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Sleep on this at your own risk

delhi Updated: Jun 14, 2009 01:53 IST
Sanchita Sharma
Sanchita Sharma
Hindustan Times
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In the good old days, sleeping was just something you did thoughtlessly. Not any more. Now sleep duration and patterns have been deconstructed so much that I have started losing sleep worrying about just how much sleep is good for me.

The newest research on sleep duration reports that too much or too little sleep can make you gain weight. Those who slept less than seven hours weighed more than those who slept for nine hours or more. Those who slept between 7 and 8.9 hours each night had a healthy weight.

The study, presented at the international conference of sleep disorders SLEEP 2009 on Friday, was based on data collected from 1,797 twins with a mean age of 36.8. Their body mass index (BMI) — an indicator of body fat calculated by dividing a person’s weight in kg divided by the height in metres squared; (BMI = Weight (kg) / Height (m)2 - was used to measure obesity.

The University of Washington Sleep Institute study found that people who slept over 9 hours had a BMI of over 25.2 kg/m2; and those who slept less than seven hours per night had an average BMI of 26.4 kg/m2.

The relationship between sleep duration and BMI remained after controlling for genetics and shared environment, such as eating and activity levels. A healthy BMI is between 18.5 and 25, with doctors recommending south Asians should keep the number under 23 for health benefits such as lower risk of heart disease and diabetes.

The reasons for the weight gain could be any. Earlier studies have indicated that circadian rhythms — the body clock — regulate metabolism and energy levels in cells and adequate sleep, along with a healthy diet, help maintain the critical balance. According to the researchers from the US National Institutes of Health and the University of California, this partly explained why disruption of sleep patterns increase hunger and cravings, causing obesity.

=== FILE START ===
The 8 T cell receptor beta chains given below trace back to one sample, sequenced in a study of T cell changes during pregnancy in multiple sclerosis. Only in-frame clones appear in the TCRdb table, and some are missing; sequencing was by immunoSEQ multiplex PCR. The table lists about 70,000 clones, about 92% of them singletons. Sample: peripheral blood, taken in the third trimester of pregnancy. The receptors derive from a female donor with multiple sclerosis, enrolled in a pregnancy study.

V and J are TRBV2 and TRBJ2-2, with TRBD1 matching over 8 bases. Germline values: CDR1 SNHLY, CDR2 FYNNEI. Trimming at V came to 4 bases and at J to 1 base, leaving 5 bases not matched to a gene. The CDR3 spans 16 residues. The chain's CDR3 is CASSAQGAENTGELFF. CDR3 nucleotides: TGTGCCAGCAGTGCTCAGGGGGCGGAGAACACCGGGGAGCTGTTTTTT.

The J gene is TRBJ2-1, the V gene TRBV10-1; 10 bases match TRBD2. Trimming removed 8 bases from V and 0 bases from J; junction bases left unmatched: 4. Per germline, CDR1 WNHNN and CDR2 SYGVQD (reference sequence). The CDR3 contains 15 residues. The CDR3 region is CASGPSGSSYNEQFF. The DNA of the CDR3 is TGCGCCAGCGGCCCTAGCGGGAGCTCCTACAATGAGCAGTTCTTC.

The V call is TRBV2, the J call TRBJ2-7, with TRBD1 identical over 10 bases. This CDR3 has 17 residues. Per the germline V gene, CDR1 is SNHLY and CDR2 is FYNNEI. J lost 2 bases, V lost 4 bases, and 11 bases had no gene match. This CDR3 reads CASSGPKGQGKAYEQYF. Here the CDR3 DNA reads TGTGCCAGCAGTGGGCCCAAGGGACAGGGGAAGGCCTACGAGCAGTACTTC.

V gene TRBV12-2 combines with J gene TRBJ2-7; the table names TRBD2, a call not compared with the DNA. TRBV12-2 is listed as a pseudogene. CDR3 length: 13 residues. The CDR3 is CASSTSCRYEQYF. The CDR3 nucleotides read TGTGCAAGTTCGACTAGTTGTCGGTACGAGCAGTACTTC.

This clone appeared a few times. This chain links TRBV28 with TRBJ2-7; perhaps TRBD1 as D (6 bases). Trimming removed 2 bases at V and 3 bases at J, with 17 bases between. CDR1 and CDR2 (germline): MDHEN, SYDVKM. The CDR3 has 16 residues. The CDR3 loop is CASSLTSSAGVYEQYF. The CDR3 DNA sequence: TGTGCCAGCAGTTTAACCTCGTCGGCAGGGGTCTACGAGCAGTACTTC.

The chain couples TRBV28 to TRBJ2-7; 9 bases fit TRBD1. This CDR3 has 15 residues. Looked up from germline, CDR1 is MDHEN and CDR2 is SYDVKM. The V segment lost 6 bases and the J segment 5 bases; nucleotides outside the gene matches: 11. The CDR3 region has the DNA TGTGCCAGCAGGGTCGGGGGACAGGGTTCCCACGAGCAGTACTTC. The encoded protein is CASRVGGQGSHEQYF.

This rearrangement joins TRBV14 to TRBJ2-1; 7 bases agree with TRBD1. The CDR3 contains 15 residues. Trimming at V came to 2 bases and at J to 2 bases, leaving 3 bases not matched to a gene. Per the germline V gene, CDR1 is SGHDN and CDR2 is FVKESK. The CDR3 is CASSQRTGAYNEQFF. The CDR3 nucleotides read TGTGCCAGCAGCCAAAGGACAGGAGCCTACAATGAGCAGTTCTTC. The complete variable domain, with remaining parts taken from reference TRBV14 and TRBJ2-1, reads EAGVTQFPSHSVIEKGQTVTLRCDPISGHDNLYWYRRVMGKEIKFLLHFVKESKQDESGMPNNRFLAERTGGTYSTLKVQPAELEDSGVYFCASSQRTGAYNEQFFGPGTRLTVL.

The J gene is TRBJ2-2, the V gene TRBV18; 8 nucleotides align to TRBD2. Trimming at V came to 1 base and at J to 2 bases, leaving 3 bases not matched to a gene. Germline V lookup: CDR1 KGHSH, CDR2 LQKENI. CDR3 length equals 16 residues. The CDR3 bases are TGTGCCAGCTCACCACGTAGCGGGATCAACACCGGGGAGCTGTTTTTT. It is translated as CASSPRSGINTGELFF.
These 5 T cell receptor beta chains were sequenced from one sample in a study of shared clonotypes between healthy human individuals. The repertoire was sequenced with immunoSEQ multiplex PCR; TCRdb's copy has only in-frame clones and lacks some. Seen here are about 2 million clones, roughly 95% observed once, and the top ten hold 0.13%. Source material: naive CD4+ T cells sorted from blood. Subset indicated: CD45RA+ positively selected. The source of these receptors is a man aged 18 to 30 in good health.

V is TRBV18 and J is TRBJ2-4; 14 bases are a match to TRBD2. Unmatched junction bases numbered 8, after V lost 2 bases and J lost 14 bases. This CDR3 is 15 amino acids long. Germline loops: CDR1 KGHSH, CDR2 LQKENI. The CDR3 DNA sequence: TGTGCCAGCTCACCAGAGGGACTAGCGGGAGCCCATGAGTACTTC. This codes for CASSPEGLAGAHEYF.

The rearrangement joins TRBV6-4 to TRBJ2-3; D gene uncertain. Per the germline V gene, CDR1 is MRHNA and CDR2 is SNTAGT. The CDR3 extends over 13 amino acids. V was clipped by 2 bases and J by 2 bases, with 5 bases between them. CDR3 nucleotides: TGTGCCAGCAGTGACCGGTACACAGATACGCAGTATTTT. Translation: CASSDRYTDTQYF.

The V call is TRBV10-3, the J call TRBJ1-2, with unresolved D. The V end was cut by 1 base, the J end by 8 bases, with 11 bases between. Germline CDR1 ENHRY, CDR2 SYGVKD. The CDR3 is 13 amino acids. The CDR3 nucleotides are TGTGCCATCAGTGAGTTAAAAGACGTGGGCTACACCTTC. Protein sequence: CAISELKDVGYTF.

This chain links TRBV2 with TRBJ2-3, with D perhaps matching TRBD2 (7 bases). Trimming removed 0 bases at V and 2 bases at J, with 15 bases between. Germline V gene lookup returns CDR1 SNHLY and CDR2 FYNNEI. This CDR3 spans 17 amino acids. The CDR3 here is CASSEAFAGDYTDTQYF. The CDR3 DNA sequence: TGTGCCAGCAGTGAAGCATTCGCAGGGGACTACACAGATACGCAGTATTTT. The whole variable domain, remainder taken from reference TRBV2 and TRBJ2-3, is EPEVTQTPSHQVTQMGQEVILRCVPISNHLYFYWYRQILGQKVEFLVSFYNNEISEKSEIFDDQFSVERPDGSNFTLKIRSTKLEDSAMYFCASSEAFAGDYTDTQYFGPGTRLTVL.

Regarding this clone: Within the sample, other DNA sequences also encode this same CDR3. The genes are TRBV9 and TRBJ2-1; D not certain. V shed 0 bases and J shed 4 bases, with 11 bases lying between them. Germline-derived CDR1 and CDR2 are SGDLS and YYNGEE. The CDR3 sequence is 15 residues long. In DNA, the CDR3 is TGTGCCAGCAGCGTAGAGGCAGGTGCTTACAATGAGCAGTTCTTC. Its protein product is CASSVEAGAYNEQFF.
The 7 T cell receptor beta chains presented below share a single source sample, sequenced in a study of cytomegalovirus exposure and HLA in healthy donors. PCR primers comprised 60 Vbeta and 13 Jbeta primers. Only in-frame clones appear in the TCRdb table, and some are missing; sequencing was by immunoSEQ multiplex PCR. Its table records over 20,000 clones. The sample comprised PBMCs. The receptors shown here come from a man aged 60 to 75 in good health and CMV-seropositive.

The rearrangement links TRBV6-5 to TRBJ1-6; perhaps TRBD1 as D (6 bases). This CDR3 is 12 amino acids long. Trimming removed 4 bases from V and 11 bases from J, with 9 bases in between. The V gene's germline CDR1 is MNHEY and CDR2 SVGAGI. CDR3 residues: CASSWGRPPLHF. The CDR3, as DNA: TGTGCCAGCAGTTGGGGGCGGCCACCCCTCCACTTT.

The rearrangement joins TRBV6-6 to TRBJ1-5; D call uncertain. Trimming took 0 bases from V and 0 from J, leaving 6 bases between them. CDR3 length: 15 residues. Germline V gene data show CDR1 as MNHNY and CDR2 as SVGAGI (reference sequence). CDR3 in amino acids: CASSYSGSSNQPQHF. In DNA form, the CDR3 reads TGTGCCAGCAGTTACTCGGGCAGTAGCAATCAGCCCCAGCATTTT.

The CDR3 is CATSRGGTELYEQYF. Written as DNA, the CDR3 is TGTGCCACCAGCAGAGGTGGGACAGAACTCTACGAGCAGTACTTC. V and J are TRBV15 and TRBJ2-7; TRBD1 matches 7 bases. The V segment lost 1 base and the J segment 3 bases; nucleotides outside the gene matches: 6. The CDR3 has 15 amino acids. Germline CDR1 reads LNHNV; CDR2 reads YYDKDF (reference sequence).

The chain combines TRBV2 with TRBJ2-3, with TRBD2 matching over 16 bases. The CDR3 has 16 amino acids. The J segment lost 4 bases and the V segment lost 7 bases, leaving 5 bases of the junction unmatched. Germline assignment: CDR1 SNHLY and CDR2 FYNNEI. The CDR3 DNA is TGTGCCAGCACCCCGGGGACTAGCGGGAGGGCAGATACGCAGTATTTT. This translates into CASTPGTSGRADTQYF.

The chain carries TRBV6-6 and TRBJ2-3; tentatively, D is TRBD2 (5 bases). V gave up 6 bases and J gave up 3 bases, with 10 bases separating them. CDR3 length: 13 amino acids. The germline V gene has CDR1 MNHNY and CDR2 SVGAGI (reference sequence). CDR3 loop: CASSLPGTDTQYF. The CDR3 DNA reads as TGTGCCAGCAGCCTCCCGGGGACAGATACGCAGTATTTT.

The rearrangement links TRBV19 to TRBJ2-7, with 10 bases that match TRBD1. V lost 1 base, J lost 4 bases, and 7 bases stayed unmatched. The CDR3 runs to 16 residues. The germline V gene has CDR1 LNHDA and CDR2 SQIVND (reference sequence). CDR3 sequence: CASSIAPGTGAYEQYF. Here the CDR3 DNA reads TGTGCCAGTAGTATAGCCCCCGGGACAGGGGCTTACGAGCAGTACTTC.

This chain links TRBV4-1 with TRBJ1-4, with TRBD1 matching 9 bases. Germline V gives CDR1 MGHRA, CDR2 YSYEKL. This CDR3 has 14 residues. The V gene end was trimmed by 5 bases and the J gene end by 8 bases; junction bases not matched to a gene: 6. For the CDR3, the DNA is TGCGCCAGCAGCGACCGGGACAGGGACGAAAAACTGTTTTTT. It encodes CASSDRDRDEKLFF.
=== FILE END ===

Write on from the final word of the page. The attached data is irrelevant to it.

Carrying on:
Chronic sleep deprivation can alter metabolic functions, such as processing and storage of carbohydrates, and by stimulating the release of excess cortisol, a stress hormone. Excess cortisol has been linked to increased abdominal fat, another risk factor for heart disease and diabetes.

Loss of sleep also reduces levels of leptin, a hormone that suppresses appetite, and increases levels of ghrelin, an appetite-stimulating hormone. In combination, it encourages eating.

Weight gain is not the only fallout of sleep patterns. It’s been well established that sustained sleep deprivation increases the risk of almost every known disease, from heart disease (physical stress pushed up blood pressure) to the common cold (lowered immunity).

Earlier this year, researchers reported in the journal Neuron that adequate sleep was essential for learning and memory consolidation, with truncated sleep impairing the brain’s ability to learn and store new information and create memories, with short-term memory being the most affected.

Sleep loss also affects mood, lowering a person’s ability to handle everyday stress, leading to irritability, impatience, inability to concentrate and moodiness.

The amount of sleep essential for rejuvenation varies with people, but experts say seven hours is what one should aim for optimal health.